One of the major benefits of residing in one room is the privacy. There is no other noisy neighbor to bother the residents. The only interruptions come from the sound of television or loud music. Malay’s who have their own apartments say they are more productive and have more fun when they have their own privacy.

The 2nd factor mentioned by the ministry was the increase in the share of Malay flat buyers that got one- as well as two-room HDB apartments– from 3% in 2010 to 8% in 2020.

The rise, which was also seen in various other ethnic groups, could be “partly because of songs being able to get new two-room apartments considering that July 2013, in addition to seniors right-sizing from larger flats to two-room Flexi apartments”, discussed MND.

Malay’s who choose to live in apartments also save a lot on transportation. With just one car, they can take a trip to the nearby shopping mall and back without taking public transport. Public transport is very expensive in Malaysia. For those living in a home, using a cab or waiting for a bus or train will cost them a great deal of money. On top of these costs, frequent changes of accommodation require visiting the offices, malls, and restaurants countless times during a month.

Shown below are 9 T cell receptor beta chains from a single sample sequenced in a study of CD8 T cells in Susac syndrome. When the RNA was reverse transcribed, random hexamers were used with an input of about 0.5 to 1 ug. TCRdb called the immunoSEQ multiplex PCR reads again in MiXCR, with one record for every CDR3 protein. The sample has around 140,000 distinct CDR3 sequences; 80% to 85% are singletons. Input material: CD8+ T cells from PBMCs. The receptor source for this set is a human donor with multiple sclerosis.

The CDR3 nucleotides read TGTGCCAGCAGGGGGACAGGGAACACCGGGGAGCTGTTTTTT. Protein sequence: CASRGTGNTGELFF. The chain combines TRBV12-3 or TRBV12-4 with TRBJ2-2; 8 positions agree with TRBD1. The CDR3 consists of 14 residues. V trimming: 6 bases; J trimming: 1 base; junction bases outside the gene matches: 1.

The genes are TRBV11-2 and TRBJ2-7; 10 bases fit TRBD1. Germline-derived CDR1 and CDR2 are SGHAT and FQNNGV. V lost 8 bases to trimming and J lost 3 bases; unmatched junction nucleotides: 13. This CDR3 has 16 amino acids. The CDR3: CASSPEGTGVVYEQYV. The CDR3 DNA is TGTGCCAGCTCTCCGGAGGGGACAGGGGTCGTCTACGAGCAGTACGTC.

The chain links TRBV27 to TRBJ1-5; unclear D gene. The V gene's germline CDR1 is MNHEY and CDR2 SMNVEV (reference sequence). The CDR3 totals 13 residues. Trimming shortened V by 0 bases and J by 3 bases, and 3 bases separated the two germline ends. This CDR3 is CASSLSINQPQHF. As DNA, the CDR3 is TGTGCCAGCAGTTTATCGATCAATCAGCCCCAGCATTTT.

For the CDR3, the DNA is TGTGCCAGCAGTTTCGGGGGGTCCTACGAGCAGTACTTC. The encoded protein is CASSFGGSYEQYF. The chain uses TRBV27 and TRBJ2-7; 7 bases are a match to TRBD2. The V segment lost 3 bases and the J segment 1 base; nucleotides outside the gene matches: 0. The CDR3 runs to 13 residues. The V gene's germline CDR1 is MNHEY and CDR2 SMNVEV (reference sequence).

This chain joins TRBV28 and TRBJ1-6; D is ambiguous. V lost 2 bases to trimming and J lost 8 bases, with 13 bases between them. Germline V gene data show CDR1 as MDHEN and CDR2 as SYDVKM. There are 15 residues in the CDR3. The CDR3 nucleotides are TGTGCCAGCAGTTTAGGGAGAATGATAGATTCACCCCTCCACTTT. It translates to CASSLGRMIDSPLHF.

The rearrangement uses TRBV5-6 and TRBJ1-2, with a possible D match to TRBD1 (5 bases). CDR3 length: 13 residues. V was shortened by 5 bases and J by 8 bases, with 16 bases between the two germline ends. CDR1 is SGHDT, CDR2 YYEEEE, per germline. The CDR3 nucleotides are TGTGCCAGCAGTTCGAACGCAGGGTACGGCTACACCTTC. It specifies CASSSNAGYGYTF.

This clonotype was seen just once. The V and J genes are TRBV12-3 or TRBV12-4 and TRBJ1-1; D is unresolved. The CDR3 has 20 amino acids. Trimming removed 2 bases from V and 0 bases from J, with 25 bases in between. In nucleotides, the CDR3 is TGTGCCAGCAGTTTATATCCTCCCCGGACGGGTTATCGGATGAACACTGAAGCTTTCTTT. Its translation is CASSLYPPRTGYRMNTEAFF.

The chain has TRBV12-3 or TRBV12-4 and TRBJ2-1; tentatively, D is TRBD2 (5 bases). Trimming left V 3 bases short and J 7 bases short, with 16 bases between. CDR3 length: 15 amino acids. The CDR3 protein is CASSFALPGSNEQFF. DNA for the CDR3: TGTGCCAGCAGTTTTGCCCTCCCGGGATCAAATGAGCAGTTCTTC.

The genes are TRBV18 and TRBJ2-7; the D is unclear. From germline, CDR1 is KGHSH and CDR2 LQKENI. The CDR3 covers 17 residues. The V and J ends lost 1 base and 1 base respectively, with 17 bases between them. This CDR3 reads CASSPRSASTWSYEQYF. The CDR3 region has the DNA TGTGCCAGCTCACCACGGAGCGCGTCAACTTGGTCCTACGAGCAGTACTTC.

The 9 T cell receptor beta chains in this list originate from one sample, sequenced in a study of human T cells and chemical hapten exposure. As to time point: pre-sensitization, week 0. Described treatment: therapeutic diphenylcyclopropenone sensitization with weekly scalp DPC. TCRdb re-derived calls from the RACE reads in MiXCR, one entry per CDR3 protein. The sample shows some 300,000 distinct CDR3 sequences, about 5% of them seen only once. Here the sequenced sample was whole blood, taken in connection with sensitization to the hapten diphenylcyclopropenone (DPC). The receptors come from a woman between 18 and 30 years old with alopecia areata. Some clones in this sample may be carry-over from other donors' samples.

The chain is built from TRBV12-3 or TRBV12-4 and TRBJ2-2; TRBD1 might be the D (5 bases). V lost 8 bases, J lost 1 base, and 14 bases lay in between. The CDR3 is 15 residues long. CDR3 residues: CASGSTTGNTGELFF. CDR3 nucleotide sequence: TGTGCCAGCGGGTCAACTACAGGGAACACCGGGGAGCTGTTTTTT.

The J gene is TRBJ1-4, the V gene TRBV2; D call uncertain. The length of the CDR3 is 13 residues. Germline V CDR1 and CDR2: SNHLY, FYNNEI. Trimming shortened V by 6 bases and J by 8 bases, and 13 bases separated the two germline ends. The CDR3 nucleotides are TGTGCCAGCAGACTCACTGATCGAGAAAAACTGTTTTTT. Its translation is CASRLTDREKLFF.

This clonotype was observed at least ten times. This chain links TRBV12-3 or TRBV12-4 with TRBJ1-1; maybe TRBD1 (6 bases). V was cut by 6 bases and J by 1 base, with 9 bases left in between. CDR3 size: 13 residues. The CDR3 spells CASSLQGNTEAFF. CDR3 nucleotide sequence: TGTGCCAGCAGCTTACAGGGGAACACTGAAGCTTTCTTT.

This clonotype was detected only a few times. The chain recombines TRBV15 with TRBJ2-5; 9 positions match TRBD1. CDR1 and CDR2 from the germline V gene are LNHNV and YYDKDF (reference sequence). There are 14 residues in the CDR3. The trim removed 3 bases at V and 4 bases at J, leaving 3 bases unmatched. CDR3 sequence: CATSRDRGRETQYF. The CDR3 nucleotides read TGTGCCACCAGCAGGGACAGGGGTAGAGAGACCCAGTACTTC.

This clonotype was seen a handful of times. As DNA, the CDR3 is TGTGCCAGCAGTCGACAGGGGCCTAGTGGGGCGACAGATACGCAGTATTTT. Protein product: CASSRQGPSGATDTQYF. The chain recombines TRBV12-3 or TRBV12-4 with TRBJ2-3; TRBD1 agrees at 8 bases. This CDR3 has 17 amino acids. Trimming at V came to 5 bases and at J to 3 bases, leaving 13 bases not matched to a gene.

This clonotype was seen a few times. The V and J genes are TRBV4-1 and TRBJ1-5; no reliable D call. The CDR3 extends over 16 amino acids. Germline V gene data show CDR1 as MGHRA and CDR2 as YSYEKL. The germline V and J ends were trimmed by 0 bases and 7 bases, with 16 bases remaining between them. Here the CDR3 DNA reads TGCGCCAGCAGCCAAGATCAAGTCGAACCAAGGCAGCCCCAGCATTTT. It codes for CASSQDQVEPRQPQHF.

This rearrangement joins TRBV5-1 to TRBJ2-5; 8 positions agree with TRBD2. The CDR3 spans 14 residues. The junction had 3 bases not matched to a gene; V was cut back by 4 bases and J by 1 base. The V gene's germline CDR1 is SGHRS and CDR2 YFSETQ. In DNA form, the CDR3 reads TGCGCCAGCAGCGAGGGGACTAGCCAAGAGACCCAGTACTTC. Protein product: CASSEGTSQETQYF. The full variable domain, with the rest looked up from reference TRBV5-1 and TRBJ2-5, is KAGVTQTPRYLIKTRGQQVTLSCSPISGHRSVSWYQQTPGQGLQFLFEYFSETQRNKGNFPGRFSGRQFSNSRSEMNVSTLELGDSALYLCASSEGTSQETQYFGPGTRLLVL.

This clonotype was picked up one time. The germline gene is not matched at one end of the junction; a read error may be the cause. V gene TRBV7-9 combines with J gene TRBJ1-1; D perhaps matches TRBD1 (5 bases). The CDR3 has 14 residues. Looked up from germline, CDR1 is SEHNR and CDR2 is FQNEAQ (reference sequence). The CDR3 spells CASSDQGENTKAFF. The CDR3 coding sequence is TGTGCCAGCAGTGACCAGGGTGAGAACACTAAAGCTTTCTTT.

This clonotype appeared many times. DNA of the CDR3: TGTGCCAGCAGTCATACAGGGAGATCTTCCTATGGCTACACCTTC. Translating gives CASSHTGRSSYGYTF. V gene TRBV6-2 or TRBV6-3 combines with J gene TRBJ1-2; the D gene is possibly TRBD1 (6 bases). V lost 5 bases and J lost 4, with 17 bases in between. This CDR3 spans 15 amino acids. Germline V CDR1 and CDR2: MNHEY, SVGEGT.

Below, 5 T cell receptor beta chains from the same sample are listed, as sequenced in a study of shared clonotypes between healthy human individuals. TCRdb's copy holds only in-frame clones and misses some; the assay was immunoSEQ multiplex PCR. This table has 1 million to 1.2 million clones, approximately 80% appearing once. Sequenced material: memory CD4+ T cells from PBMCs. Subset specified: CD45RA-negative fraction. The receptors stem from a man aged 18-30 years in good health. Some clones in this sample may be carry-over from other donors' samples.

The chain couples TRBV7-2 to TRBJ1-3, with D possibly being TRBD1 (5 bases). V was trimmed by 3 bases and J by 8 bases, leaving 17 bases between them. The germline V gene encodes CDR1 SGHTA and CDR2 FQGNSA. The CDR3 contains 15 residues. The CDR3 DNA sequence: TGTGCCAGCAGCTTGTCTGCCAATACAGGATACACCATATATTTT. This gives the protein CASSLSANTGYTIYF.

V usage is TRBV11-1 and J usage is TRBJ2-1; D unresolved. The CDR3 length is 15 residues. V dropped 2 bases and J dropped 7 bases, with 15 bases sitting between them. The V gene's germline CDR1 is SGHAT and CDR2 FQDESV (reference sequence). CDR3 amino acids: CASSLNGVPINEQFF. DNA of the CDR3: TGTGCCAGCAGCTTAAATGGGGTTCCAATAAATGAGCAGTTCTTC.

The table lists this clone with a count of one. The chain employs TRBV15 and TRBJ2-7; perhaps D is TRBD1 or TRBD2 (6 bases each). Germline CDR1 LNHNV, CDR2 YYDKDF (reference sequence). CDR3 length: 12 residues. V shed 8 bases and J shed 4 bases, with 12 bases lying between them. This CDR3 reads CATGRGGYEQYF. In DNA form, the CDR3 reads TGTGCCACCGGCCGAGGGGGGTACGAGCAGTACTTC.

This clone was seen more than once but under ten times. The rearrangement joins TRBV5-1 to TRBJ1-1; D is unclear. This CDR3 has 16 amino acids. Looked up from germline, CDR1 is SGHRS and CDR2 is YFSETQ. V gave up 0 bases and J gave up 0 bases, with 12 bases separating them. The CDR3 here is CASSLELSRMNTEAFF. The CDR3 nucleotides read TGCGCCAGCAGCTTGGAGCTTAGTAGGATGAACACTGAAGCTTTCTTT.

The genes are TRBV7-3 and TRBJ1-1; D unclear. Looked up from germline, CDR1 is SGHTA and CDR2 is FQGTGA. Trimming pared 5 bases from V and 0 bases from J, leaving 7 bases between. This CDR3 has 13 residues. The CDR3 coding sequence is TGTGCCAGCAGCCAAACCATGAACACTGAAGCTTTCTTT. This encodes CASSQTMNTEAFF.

Meanwhile, the ministry claimed it is encouraged that numerous family members staying in public rental flats have gotten their own homes.

Living in apartments may be convenient, but it comes with its disadvantages. The lack of privacy is perhaps the biggest issue for those who choose to live in apartments. The residents are often subject to unsolicited advertisements, making it harder for them to maintain a social life. Also, Malay’s who have their own home compounds face the problem of noise pollution. It may not be possible for them to escape the din of chainsaws and other yard-clutter, especially if they are situated in an area prone to commotions.

It disclosed that about 4,600 families have actually gone on to their own homes in the past five years, up by over 70% from 2,600 households in the previous 5 years. Of these, about 40% were Malay homes.

“Another 2,000 families remaining in public rental flats have reserved brand-new apartments from HDB as well as are awaiting their conclusion, of whom around 40% are Malay households,” added MND.